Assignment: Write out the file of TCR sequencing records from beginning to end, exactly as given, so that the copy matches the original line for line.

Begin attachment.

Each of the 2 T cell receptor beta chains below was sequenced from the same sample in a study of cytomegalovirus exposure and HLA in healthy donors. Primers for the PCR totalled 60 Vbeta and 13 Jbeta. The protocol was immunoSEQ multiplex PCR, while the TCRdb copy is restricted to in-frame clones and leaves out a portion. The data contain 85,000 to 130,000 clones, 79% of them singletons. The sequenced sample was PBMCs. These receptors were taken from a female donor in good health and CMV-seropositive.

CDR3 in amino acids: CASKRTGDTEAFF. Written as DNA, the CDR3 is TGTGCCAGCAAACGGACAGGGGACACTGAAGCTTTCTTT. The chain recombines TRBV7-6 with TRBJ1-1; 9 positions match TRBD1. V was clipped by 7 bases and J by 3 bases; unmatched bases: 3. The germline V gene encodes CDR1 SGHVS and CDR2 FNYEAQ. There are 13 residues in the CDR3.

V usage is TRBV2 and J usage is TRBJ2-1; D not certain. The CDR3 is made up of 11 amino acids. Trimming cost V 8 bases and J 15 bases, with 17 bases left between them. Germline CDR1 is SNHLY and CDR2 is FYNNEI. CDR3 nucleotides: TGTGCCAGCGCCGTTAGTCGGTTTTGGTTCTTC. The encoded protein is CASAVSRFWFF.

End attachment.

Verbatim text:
Each of the 2 T cell receptor beta chains below was sequenced from the same sample in a study of cytomegalovirus exposure and HLA in healthy donors. Primers for the PCR totalled 60 Vbeta and 13 Jbeta. The protocol was immunoSEQ multiplex PCR, while the TCRdb copy is restricted to in-frame clones and leaves out a portion. The data contain 85,000 to 130,000 clones, 79% of them singletons. The sequenced sample was PBMCs. These receptors were taken from a female donor in good health and CMV-seropositive.

CDR3 in amino acids: CASKRTGDTEAFF. Written as DNA, the CDR3 is TGTGCCAGCAAACGGACAGGGGACACTGAAGCTTTCTTT. The chain recombines TRBV7-6 with TRBJ1-1; 9 positions match TRBD1. V was clipped by 7 bases and J by 3 bases; unmatched bases: 3. The germline V gene encodes CDR1 SGHVS and CDR2 FNYEAQ. There are 13 residues in the CDR3.

V usage is TRBV2 and J usage is TRBJ2-1; D not certain. The CDR3 is made up of 11 amino acids. Trimming cost V 8 bases and J 15 bases, with 17 bases left between them. Germline CDR1 is SNHLY and CDR2 is FYNNEI. CDR3 nucleotides: TGTGCCAGCGCCGTTAGTCGGTTTTGGTTCTTC. The encoded protein is CASAVSRFWFF.